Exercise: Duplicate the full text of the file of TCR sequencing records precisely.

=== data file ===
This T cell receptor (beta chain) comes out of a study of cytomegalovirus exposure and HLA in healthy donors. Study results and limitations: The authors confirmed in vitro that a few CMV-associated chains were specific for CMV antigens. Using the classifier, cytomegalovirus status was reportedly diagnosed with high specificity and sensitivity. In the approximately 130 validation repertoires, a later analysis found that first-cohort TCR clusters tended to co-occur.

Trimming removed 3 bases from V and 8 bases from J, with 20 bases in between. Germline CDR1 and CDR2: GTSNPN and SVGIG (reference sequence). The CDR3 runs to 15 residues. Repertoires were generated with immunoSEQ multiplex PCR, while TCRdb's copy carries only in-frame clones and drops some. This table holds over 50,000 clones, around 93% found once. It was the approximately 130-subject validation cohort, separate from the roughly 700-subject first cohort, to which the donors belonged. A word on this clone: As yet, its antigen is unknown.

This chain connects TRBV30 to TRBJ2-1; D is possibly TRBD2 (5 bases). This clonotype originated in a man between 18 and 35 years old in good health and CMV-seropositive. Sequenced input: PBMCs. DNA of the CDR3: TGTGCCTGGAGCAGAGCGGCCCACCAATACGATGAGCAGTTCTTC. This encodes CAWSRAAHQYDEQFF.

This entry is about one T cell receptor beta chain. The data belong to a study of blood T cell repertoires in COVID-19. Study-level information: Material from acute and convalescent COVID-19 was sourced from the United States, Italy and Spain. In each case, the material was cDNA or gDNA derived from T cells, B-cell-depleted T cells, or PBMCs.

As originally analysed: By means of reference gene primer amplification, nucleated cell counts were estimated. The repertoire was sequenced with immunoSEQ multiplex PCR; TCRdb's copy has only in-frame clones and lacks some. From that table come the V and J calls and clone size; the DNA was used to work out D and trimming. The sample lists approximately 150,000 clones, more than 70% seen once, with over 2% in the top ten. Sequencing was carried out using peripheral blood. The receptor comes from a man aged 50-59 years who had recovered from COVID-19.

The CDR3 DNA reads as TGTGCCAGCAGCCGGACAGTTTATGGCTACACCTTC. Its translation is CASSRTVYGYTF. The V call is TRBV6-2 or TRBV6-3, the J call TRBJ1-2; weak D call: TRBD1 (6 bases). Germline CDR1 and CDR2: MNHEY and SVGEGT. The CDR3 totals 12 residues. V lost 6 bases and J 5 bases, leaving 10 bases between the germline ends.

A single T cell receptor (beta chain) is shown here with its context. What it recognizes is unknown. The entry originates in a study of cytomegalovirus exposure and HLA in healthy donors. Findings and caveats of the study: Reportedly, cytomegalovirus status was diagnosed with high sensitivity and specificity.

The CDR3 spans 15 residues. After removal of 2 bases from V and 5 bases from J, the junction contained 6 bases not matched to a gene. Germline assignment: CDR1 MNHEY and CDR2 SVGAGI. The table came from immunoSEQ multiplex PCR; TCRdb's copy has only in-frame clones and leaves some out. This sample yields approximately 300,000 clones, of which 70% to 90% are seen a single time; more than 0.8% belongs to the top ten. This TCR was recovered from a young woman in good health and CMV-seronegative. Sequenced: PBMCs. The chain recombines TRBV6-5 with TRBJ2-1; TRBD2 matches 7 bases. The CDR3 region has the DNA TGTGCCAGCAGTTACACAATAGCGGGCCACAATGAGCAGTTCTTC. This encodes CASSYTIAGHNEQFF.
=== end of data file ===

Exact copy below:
This T cell receptor (beta chain) comes out of a study of cytomegalovirus exposure and HLA in healthy donors. Study results and limitations: The authors confirmed in vitro that a few CMV-associated chains were specific for CMV antigens. Using the classifier, cytomegalovirus status was reportedly diagnosed with high specificity and sensitivity. In the approximately 130 validation repertoires, a later analysis found that first-cohort TCR clusters tended to co-occur.

Trimming removed 3 bases from V and 8 bases from J, with 20 bases in between. Germline CDR1 and CDR2: GTSNPN and SVGIG (reference sequence). The CDR3 runs to 15 residues. Repertoires were generated with immunoSEQ multiplex PCR, while TCRdb's copy carries only in-frame clones and drops some. This table holds over 50,000 clones, around 93% found once. It was the approximately 130-subject validation cohort, separate from the roughly 700-subject first cohort, to which the donors belonged. A word on this clone: As yet, its antigen is unknown.

This chain connects TRBV30 to TRBJ2-1; D is possibly TRBD2 (5 bases). This clonotype originated in a man between 18 and 35 years old in good health and CMV-seropositive. Sequenced input: PBMCs. DNA of the CDR3: TGTGCCTGGAGCAGAGCGGCCCACCAATACGATGAGCAGTTCTTC. This encodes CAWSRAAHQYDEQFF.

This entry is about one T cell receptor beta chain. The data belong to a study of blood T cell repertoires in COVID-19. Study-level information: Material from acute and convalescent COVID-19 was sourced from the United States, Italy and Spain. In each case, the material was cDNA or gDNA derived from T cells, B-cell-depleted T cells, or PBMCs.

As originally analysed: By means of reference gene primer amplification, nucleated cell counts were estimated. The repertoire was sequenced with immunoSEQ multiplex PCR; TCRdb's copy has only in-frame clones and lacks some. From that table come the V and J calls and clone size; the DNA was used to work out D and trimming. The sample lists approximately 150,000 clones, more than 70% seen once, with over 2% in the top ten. Sequencing was carried out using peripheral blood. The receptor comes from a man aged 50-59 years who had recovered from COVID-19.

The CDR3 DNA reads as TGTGCCAGCAGCCGGACAGTTTATGGCTACACCTTC. Its translation is CASSRTVYGYTF. The V call is TRBV6-2 or TRBV6-3, the J call TRBJ1-2; weak D call: TRBD1 (6 bases). Germline CDR1 and CDR2: MNHEY and SVGEGT. The CDR3 totals 12 residues. V lost 6 bases and J 5 bases, leaving 10 bases between the germline ends.

A single T cell receptor (beta chain) is shown here with its context. What it recognizes is unknown. The entry originates in a study of cytomegalovirus exposure and HLA in healthy donors. Findings and caveats of the study: Reportedly, cytomegalovirus status was diagnosed with high sensitivity and specificity.

The CDR3 spans 15 residues. After removal of 2 bases from V and 5 bases from J, the junction contained 6 bases not matched to a gene. Germline assignment: CDR1 MNHEY and CDR2 SVGAGI. The table came from immunoSEQ multiplex PCR; TCRdb's copy has only in-frame clones and leaves some out. This sample yields approximately 300,000 clones, of which 70% to 90% are seen a single time; more than 0.8% belongs to the top ten. This TCR was recovered from a young woman in good health and CMV-seronegative. Sequenced: PBMCs. The chain recombines TRBV6-5 with TRBJ2-1; TRBD2 matches 7 bases. The CDR3 region has the DNA TGTGCCAGCAGTTACACAATAGCGGGCCACAATGAGCAGTTCTTC. This encodes CASSYTIAGHNEQFF.